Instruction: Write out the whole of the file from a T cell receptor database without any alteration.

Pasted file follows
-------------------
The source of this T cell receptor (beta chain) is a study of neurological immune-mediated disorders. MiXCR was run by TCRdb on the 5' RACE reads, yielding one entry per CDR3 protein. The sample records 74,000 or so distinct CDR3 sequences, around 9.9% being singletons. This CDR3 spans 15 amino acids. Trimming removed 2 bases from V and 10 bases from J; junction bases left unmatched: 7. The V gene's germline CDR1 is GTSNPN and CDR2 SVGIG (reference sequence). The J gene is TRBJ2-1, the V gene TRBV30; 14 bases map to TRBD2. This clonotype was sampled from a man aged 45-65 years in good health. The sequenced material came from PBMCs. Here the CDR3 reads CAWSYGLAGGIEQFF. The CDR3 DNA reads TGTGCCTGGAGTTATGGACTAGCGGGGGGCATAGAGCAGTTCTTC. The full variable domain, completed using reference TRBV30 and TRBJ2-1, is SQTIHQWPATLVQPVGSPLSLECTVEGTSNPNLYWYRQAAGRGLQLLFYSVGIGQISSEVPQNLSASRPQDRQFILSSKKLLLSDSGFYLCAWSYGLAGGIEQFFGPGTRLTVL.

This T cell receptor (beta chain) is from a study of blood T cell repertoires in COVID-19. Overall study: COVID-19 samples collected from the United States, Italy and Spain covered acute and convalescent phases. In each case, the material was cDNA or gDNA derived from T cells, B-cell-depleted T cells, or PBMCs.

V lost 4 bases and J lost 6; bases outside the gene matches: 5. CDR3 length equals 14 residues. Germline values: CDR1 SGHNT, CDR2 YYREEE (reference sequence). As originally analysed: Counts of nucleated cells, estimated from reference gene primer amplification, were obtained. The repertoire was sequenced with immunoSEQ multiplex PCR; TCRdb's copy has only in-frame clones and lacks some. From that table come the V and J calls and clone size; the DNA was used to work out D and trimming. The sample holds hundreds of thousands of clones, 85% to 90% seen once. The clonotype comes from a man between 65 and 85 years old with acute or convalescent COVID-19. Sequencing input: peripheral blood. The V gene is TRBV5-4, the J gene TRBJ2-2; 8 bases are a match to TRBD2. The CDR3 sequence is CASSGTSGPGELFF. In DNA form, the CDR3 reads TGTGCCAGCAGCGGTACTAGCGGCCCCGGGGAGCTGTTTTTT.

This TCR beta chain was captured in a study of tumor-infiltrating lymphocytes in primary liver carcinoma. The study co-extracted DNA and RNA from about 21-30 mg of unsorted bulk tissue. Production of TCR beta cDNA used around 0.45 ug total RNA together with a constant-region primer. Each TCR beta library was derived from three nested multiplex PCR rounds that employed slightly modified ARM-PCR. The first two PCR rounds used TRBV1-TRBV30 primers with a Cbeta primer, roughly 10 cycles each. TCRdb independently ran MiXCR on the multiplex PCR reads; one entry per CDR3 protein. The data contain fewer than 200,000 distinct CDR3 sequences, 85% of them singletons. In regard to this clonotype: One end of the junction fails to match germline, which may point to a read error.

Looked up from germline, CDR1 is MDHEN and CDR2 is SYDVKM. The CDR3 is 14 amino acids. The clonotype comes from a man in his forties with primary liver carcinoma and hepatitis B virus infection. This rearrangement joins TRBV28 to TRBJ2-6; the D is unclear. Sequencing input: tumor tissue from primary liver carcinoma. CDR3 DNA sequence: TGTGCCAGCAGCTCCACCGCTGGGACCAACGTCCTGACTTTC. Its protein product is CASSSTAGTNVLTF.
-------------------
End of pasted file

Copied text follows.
The source of this T cell receptor (beta chain) is a study of neurological immune-mediated disorders. MiXCR was run by TCRdb on the 5' RACE reads, yielding one entry per CDR3 protein. The sample records 74,000 or so distinct CDR3 sequences, around 9.9% being singletons. This CDR3 spans 15 amino acids. Trimming removed 2 bases from V and 10 bases from J; junction bases left unmatched: 7. The V gene's germline CDR1 is GTSNPN and CDR2 SVGIG (reference sequence). The J gene is TRBJ2-1, the V gene TRBV30; 14 bases map to TRBD2. This clonotype was sampled from a man aged 45-65 years in good health. The sequenced material came from PBMCs. Here the CDR3 reads CAWSYGLAGGIEQFF. The CDR3 DNA reads TGTGCCTGGAGTTATGGACTAGCGGGGGGCATAGAGCAGTTCTTC. The full variable domain, completed using reference TRBV30 and TRBJ2-1, is SQTIHQWPATLVQPVGSPLSLECTVEGTSNPNLYWYRQAAGRGLQLLFYSVGIGQISSEVPQNLSASRPQDRQFILSSKKLLLSDSGFYLCAWSYGLAGGIEQFFGPGTRLTVL.

This T cell receptor (beta chain) is from a study of blood T cell repertoires in COVID-19. Overall study: COVID-19 samples collected from the United States, Italy and Spain covered acute and convalescent phases. In each case, the material was cDNA or gDNA derived from T cells, B-cell-depleted T cells, or PBMCs.

V lost 4 bases and J lost 6; bases outside the gene matches: 5. CDR3 length equals 14 residues. Germline values: CDR1 SGHNT, CDR2 YYREEE (reference sequence). As originally analysed: Counts of nucleated cells, estimated from reference gene primer amplification, were obtained. The repertoire was sequenced with immunoSEQ multiplex PCR; TCRdb's copy has only in-frame clones and lacks some. From that table come the V and J calls and clone size; the DNA was used to work out D and trimming. The sample holds hundreds of thousands of clones, 85% to 90% seen once. The clonotype comes from a man between 65 and 85 years old with acute or convalescent COVID-19. Sequencing input: peripheral blood. The V gene is TRBV5-4, the J gene TRBJ2-2; 8 bases are a match to TRBD2. The CDR3 sequence is CASSGTSGPGELFF. In DNA form, the CDR3 reads TGTGCCAGCAGCGGTACTAGCGGCCCCGGGGAGCTGTTTTTT.

This TCR beta chain was captured in a study of tumor-infiltrating lymphocytes in primary liver carcinoma. The study co-extracted DNA and RNA from about 21-30 mg of unsorted bulk tissue. Production of TCR beta cDNA used around 0.45 ug total RNA together with a constant-region primer. Each TCR beta library was derived from three nested multiplex PCR rounds that employed slightly modified ARM-PCR. The first two PCR rounds used TRBV1-TRBV30 primers with a Cbeta primer, roughly 10 cycles each. TCRdb independently ran MiXCR on the multiplex PCR reads; one entry per CDR3 protein. The data contain fewer than 200,000 distinct CDR3 sequences, 85% of them singletons. In regard to this clonotype: One end of the junction fails to match germline, which may point to a read error.

Looked up from germline, CDR1 is MDHEN and CDR2 is SYDVKM. The CDR3 is 14 amino acids. The clonotype comes from a man in his forties with primary liver carcinoma and hepatitis B virus infection. This rearrangement joins TRBV28 to TRBJ2-6; the D is unclear. Sequencing input: tumor tissue from primary liver carcinoma. CDR3 DNA sequence: TGTGCCAGCAGCTCCACCGCTGGGACCAACGTCCTGACTTTC. Its protein product is CASSSTAGTNVLTF.